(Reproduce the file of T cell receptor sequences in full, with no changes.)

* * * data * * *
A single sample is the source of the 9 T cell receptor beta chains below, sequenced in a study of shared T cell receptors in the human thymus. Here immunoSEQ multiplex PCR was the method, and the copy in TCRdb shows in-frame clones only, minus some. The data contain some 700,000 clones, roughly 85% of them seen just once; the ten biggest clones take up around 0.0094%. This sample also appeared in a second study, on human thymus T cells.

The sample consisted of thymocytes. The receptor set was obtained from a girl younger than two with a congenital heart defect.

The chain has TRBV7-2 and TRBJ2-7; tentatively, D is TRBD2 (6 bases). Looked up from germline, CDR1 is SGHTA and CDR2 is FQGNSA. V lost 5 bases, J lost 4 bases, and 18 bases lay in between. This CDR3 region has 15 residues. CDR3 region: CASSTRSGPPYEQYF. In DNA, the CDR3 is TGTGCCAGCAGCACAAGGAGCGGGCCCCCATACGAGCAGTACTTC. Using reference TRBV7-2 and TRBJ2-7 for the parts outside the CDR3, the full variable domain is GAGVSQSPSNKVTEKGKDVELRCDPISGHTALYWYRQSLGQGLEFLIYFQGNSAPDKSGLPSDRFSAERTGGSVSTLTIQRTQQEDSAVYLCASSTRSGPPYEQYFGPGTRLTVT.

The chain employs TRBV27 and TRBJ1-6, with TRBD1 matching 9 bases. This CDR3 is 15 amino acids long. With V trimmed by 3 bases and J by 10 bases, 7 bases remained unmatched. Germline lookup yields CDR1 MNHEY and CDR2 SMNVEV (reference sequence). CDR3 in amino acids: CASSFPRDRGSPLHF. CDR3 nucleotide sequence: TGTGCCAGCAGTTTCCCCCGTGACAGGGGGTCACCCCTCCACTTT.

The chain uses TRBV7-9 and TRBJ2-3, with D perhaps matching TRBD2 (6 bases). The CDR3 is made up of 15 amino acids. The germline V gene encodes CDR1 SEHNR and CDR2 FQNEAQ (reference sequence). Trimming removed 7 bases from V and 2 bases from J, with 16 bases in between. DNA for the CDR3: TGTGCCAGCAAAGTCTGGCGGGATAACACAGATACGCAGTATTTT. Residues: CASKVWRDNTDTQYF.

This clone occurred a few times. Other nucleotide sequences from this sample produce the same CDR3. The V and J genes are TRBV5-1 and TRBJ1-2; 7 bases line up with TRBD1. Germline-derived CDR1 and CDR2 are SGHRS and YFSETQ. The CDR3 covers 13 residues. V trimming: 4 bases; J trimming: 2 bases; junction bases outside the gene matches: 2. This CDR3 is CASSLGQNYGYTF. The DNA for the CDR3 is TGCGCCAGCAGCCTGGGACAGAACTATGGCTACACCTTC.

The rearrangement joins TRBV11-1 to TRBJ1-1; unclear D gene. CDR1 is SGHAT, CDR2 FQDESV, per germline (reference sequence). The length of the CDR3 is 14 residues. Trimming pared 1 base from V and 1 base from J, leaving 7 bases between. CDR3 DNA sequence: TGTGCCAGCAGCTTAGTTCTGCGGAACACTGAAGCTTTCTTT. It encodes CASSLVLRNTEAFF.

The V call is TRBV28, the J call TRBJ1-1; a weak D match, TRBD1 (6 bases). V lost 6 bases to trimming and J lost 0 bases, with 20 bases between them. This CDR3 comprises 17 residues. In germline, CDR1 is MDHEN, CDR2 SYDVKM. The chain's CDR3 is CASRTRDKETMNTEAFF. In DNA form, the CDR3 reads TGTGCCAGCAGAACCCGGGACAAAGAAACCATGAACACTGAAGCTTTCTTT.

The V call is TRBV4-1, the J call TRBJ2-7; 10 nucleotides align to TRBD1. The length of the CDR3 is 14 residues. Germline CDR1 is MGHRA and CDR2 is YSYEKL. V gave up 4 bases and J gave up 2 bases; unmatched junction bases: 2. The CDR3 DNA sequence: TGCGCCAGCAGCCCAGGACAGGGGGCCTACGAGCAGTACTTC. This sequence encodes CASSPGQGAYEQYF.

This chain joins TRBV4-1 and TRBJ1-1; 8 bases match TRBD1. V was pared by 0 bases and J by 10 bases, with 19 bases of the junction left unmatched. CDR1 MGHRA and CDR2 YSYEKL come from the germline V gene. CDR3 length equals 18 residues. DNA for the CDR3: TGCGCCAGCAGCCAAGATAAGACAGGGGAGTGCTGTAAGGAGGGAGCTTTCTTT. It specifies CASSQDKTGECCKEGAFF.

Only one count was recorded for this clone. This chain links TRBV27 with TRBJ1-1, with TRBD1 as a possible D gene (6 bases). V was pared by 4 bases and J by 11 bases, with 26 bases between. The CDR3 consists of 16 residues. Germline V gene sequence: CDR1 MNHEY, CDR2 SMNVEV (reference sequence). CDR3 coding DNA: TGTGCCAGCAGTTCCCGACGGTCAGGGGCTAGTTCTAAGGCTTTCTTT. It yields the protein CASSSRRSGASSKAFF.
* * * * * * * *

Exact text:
A single sample is the source of the 9 T cell receptor beta chains below, sequenced in a study of shared T cell receptors in the human thymus. Here immunoSEQ multiplex PCR was the method, and the copy in TCRdb shows in-frame clones only, minus some. The data contain some 700,000 clones, roughly 85% of them seen just once; the ten biggest clones take up around 0.0094%. This sample also appeared in a second study, on human thymus T cells.

The sample consisted of thymocytes. The receptor set was obtained from a girl younger than two with a congenital heart defect.

The chain has TRBV7-2 and TRBJ2-7; tentatively, D is TRBD2 (6 bases). Looked up from germline, CDR1 is SGHTA and CDR2 is FQGNSA. V lost 5 bases, J lost 4 bases, and 18 bases lay in between. This CDR3 region has 15 residues. CDR3 region: CASSTRSGPPYEQYF. In DNA, the CDR3 is TGTGCCAGCAGCACAAGGAGCGGGCCCCCATACGAGCAGTACTTC. Using reference TRBV7-2 and TRBJ2-7 for the parts outside the CDR3, the full variable domain is GAGVSQSPSNKVTEKGKDVELRCDPISGHTALYWYRQSLGQGLEFLIYFQGNSAPDKSGLPSDRFSAERTGGSVSTLTIQRTQQEDSAVYLCASSTRSGPPYEQYFGPGTRLTVT.

The chain employs TRBV27 and TRBJ1-6, with TRBD1 matching 9 bases. This CDR3 is 15 amino acids long. With V trimmed by 3 bases and J by 10 bases, 7 bases remained unmatched. Germline lookup yields CDR1 MNHEY and CDR2 SMNVEV (reference sequence). CDR3 in amino acids: CASSFPRDRGSPLHF. CDR3 nucleotide sequence: TGTGCCAGCAGTTTCCCCCGTGACAGGGGGTCACCCCTCCACTTT.

The chain uses TRBV7-9 and TRBJ2-3, with D perhaps matching TRBD2 (6 bases). The CDR3 is made up of 15 amino acids. The germline V gene encodes CDR1 SEHNR and CDR2 FQNEAQ (reference sequence). Trimming removed 7 bases from V and 2 bases from J, with 16 bases in between. DNA for the CDR3: TGTGCCAGCAAAGTCTGGCGGGATAACACAGATACGCAGTATTTT. Residues: CASKVWRDNTDTQYF.

This clone occurred a few times. Other nucleotide sequences from this sample produce the same CDR3. The V and J genes are TRBV5-1 and TRBJ1-2; 7 bases line up with TRBD1. Germline-derived CDR1 and CDR2 are SGHRS and YFSETQ. The CDR3 covers 13 residues. V trimming: 4 bases; J trimming: 2 bases; junction bases outside the gene matches: 2. This CDR3 is CASSLGQNYGYTF. The DNA for the CDR3 is TGCGCCAGCAGCCTGGGACAGAACTATGGCTACACCTTC.

The rearrangement joins TRBV11-1 to TRBJ1-1; unclear D gene. CDR1 is SGHAT, CDR2 FQDESV, per germline (reference sequence). The length of the CDR3 is 14 residues. Trimming pared 1 base from V and 1 base from J, leaving 7 bases between. CDR3 DNA sequence: TGTGCCAGCAGCTTAGTTCTGCGGAACACTGAAGCTTTCTTT. It encodes CASSLVLRNTEAFF.

The V call is TRBV28, the J call TRBJ1-1; a weak D match, TRBD1 (6 bases). V lost 6 bases to trimming and J lost 0 bases, with 20 bases between them. This CDR3 comprises 17 residues. In germline, CDR1 is MDHEN, CDR2 SYDVKM. The chain's CDR3 is CASRTRDKETMNTEAFF. In DNA form, the CDR3 reads TGTGCCAGCAGAACCCGGGACAAAGAAACCATGAACACTGAAGCTTTCTTT.

The V call is TRBV4-1, the J call TRBJ2-7; 10 nucleotides align to TRBD1. The length of the CDR3 is 14 residues. Germline CDR1 is MGHRA and CDR2 is YSYEKL. V gave up 4 bases and J gave up 2 bases; unmatched junction bases: 2. The CDR3 DNA sequence: TGCGCCAGCAGCCCAGGACAGGGGGCCTACGAGCAGTACTTC. This sequence encodes CASSPGQGAYEQYF.

This chain joins TRBV4-1 and TRBJ1-1; 8 bases match TRBD1. V was pared by 0 bases and J by 10 bases, with 19 bases of the junction left unmatched. CDR1 MGHRA and CDR2 YSYEKL come from the germline V gene. CDR3 length equals 18 residues. DNA for the CDR3: TGCGCCAGCAGCCAAGATAAGACAGGGGAGTGCTGTAAGGAGGGAGCTTTCTTT. It specifies CASSQDKTGECCKEGAFF.

Only one count was recorded for this clone. This chain links TRBV27 with TRBJ1-1, with TRBD1 as a possible D gene (6 bases). V was pared by 4 bases and J by 11 bases, with 26 bases between. The CDR3 consists of 16 residues. Germline V gene sequence: CDR1 MNHEY, CDR2 SMNVEV (reference sequence). CDR3 coding DNA: TGTGCCAGCAGTTCCCGACGGTCAGGGGCTAGTTCTAAGGCTTTCTTT. It yields the protein CASSSRRSGASSKAFF.